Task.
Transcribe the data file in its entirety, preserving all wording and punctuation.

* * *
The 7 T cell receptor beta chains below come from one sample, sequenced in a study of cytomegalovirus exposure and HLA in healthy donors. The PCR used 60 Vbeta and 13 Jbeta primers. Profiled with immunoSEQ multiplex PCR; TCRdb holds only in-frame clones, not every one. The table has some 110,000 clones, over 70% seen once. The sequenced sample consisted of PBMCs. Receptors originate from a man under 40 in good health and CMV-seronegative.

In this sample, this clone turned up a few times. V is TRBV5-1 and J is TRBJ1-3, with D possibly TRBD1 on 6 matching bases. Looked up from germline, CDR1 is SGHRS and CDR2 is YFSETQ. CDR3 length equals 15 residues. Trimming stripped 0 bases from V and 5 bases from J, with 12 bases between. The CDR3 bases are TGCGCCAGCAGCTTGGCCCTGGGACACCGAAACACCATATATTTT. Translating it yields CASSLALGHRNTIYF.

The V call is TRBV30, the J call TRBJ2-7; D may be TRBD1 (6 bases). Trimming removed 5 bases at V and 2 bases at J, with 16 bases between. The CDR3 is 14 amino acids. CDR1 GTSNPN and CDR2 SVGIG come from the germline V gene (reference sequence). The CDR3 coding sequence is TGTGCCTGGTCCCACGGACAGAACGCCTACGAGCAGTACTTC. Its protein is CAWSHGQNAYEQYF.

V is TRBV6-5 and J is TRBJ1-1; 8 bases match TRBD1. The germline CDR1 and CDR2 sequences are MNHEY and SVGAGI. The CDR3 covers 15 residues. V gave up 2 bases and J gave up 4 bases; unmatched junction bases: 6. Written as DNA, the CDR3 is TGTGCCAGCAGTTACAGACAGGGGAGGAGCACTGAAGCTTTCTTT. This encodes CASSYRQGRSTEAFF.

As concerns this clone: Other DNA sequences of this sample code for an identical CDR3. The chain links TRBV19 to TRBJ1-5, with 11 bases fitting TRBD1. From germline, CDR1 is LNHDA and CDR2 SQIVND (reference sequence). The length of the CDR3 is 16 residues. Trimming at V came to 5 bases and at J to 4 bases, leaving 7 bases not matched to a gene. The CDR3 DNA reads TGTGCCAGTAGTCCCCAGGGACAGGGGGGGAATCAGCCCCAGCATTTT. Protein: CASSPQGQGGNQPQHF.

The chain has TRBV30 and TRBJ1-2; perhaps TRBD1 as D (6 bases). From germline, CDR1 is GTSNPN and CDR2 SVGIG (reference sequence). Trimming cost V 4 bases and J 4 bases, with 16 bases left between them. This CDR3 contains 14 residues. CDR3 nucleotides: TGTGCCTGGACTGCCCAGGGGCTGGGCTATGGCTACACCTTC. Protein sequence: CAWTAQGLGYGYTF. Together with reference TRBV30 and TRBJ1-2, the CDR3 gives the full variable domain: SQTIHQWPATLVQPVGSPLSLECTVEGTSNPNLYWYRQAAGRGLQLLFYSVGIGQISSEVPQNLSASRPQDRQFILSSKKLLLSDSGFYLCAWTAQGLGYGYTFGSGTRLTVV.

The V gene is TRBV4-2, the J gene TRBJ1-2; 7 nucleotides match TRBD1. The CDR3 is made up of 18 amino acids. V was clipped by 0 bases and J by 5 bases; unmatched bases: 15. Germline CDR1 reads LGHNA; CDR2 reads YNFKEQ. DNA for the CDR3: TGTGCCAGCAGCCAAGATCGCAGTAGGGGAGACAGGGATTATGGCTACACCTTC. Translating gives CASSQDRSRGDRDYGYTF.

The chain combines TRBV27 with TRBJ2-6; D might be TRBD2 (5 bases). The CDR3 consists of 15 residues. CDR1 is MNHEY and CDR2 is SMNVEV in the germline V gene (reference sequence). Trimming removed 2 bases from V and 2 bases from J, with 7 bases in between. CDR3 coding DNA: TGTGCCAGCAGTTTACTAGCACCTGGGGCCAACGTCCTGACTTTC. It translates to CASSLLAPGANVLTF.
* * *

The 7 T cell receptor beta chains below come from one sample, sequenced in a study of cytomegalovirus exposure and HLA in healthy donors. The PCR used 60 Vbeta and 13 Jbeta primers. Profiled with immunoSEQ multiplex PCR; TCRdb holds only in-frame clones, not every one. The table has some 110,000 clones, over 70% seen once. The sequenced sample consisted of PBMCs. Receptors originate from a man under 40 in good health and CMV-seronegative.

In this sample, this clone turned up a few times. V is TRBV5-1 and J is TRBJ1-3, with D possibly TRBD1 on 6 matching bases. Looked up from germline, CDR1 is SGHRS and CDR2 is YFSETQ. CDR3 length equals 15 residues. Trimming stripped 0 bases from V and 5 bases from J, with 12 bases between. The CDR3 bases are TGCGCCAGCAGCTTGGCCCTGGGACACCGAAACACCATATATTTT. Translating it yields CASSLALGHRNTIYF.

The V call is TRBV30, the J call TRBJ2-7; D may be TRBD1 (6 bases). Trimming removed 5 bases at V and 2 bases at J, with 16 bases between. The CDR3 is 14 amino acids. CDR1 GTSNPN and CDR2 SVGIG come from the germline V gene (reference sequence). The CDR3 coding sequence is TGTGCCTGGTCCCACGGACAGAACGCCTACGAGCAGTACTTC. Its protein is CAWSHGQNAYEQYF.

V is TRBV6-5 and J is TRBJ1-1; 8 bases match TRBD1. The germline CDR1 and CDR2 sequences are MNHEY and SVGAGI. The CDR3 covers 15 residues. V gave up 2 bases and J gave up 4 bases; unmatched junction bases: 6. Written as DNA, the CDR3 is TGTGCCAGCAGTTACAGACAGGGGAGGAGCACTGAAGCTTTCTTT. This encodes CASSYRQGRSTEAFF.

As concerns this clone: Other DNA sequences of this sample code for an identical CDR3. The chain links TRBV19 to TRBJ1-5, with 11 bases fitting TRBD1. From germline, CDR1 is LNHDA and CDR2 SQIVND (reference sequence). The length of the CDR3 is 16 residues. Trimming at V came to 5 bases and at J to 4 bases, leaving 7 bases not matched to a gene. The CDR3 DNA reads TGTGCCAGTAGTCCCCAGGGACAGGGGGGGAATCAGCCCCAGCATTTT. Protein: CASSPQGQGGNQPQHF.

The chain has TRBV30 and TRBJ1-2; perhaps TRBD1 as D (6 bases). From germline, CDR1 is GTSNPN and CDR2 SVGIG (reference sequence). Trimming cost V 4 bases and J 4 bases, with 16 bases left between them. This CDR3 contains 14 residues. CDR3 nucleotides: TGTGCCTGGACTGCCCAGGGGCTGGGCTATGGCTACACCTTC. Protein sequence: CAWTAQGLGYGYTF. Together with reference TRBV30 and TRBJ1-2, the CDR3 gives the full variable domain: SQTIHQWPATLVQPVGSPLSLECTVEGTSNPNLYWYRQAAGRGLQLLFYSVGIGQISSEVPQNLSASRPQDRQFILSSKKLLLSDSGFYLCAWTAQGLGYGYTFGSGTRLTVV.

The V gene is TRBV4-2, the J gene TRBJ1-2; 7 nucleotides match TRBD1. The CDR3 is made up of 18 amino acids. V was clipped by 0 bases and J by 5 bases; unmatched bases: 15. Germline CDR1 reads LGHNA; CDR2 reads YNFKEQ. DNA for the CDR3: TGTGCCAGCAGCCAAGATCGCAGTAGGGGAGACAGGGATTATGGCTACACCTTC. Translating gives CASSQDRSRGDRDYGYTF.

The chain combines TRBV27 with TRBJ2-6; D might be TRBD2 (5 bases). The CDR3 consists of 15 residues. CDR1 is MNHEY and CDR2 is SMNVEV in the germline V gene (reference sequence). Trimming removed 2 bases from V and 2 bases from J, with 7 bases in between. CDR3 coding DNA: TGTGCCAGCAGTTTACTAGCACCTGGGGCCAACGTCCTGACTTTC. It translates to CASSLLAPGANVLTF.